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The Convair's ? #5233066 10/07/19 02:42 PM
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Exhaustgases Offline OP
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Just something I find strange, and there wasn't a lot of news about them either.
CV440 Crashes on Final Approach to Toledo-Express Airport – September 16, 2019
No report from pilots nothing wrong with the plane, and crashes not even 1 mile from the airport on final approach.

This one not as close to the airport but still, some strange things happening to the old prop planes.
February 8, 2019 crash of Conquest Air Cargo CV340/C-131B N145GT.

This one was laziness and stupidity of people involved. But the other 2 ???
Dutch Aviodrome CV340 Crashes in South Africa - February 10, 2019

Last edited by Exhaustgases; 10/07/19 02:47 PM.
Re: The Convair's ? [Re: Exhaustgases] #5233129 10/07/19 04:11 PM
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It's probably easy to draw a conclusion that old aircraft are mechanically unsafe. However, I would guess that the crash cause is not the same for all of the old radial engine'd planes.

I've been thinking about various crashes lately and the relationship of aircraft age to safety. From the AOPA: "If we look at accidents that were caused by real mechanical failure and not where the pilot mismanaged the fuel or forgot to add oil, the trend appears to be slightly downward" (as an airframe ages)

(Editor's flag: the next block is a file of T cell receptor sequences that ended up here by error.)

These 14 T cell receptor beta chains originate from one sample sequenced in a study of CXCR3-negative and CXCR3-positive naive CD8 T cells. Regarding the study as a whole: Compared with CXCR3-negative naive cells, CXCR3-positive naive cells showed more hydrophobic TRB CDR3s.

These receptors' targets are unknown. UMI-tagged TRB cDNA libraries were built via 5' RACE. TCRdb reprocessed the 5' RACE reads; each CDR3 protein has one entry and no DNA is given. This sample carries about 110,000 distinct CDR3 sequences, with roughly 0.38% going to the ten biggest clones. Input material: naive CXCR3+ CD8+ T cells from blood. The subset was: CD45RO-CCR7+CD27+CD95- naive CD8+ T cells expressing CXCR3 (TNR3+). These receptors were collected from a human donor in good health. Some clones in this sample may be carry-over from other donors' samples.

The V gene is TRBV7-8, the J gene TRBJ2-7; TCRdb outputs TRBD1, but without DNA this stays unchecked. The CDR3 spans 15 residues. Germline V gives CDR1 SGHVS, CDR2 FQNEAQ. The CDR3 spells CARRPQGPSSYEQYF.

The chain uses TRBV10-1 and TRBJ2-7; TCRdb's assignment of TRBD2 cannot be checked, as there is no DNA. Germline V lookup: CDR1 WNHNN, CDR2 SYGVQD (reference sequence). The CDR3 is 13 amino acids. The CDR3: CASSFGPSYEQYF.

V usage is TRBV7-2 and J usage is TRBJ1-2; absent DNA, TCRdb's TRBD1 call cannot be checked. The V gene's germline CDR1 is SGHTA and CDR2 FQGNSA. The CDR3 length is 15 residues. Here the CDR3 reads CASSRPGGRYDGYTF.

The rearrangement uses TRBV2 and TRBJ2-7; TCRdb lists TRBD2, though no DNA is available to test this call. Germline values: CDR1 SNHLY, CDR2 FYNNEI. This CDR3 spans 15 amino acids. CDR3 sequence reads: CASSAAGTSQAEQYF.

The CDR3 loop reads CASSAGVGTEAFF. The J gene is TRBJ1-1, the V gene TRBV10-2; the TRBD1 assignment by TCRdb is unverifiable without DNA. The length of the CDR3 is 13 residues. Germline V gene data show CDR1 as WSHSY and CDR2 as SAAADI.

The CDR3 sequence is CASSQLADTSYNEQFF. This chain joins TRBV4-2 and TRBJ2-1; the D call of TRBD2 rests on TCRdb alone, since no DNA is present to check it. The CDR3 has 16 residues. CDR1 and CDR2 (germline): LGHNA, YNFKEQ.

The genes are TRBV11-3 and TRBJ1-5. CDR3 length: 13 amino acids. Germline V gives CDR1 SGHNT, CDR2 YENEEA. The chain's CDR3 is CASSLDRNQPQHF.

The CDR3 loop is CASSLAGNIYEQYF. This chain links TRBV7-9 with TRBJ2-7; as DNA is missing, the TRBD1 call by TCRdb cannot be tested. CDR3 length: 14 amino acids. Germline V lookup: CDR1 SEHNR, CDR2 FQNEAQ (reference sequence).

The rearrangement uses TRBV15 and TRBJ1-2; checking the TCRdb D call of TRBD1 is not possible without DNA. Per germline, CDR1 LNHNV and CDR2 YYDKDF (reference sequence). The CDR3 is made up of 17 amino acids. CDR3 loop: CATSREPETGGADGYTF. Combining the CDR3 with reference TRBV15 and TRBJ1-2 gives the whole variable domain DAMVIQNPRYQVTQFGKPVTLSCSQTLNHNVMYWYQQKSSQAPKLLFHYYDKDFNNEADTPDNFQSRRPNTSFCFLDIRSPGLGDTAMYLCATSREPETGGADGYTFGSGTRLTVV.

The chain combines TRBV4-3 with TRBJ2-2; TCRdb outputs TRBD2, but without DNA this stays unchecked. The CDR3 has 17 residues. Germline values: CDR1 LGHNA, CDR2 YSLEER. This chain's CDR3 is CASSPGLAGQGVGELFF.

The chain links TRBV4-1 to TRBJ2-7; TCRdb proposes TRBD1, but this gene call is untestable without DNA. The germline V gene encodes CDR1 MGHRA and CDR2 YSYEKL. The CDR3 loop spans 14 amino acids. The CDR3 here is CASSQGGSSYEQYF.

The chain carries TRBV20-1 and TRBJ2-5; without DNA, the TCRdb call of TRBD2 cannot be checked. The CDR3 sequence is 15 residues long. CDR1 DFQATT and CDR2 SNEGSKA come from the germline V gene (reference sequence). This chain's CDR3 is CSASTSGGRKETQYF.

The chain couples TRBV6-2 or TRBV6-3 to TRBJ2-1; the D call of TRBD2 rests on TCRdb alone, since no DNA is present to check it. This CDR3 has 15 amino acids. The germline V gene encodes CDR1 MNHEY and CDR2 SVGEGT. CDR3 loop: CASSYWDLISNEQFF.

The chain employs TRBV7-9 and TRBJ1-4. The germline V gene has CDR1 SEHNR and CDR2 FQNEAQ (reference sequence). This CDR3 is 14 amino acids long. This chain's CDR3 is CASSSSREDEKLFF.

High profile structural failures of pipline or low level observation aircraft really don't represent a fleet well. They accumulate a very high number of hours in turbulence. I'd place some blame on inadequate maintenance for those. Aluminum has a finite fatigue life.

More nebulous is the money spent and it's association with safety. Older aircraft are generally inexpensive and one can get a lot of capability for minimal expense. But pouring money into a low-value airframe is often seen as foolish. That could possibly lead to a poorly maintained aircraft due to lack of investment. I know a few like this right now. Owners simply can't justify the cost.


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Re: The Convair's ? [Re: Exhaustgases] #5233196 10/07/19 05:32 PM
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Dinoburner Offline
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It will be interesting what happened to the B-17 that went down in CT a couple weeks ago.


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Re: The Convair's ? [Re: Exhaustgases] #5233327 10/07/19 07:41 PM
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These Convair twins are all old airplanes now but were good enough that many underwent conversion to turboprop engines and flew on into the eighties.
About a thousand of these things were built with the opening offering being the CV240 which begat the CV340 and then the final version from Convair, the CV 440. I got to fly on one of those in the early eighties CVG>BKL with an early deregulation startup called Wright.
The most common turboprop conversion used the GM Allison 501 engine (GM once made all sorts or neat stuff) and was designated the CV580. Allegheny and North Central both had significant fleets of CV580 aircraft and they were seen on the contracted services of the majors up through the late eighties.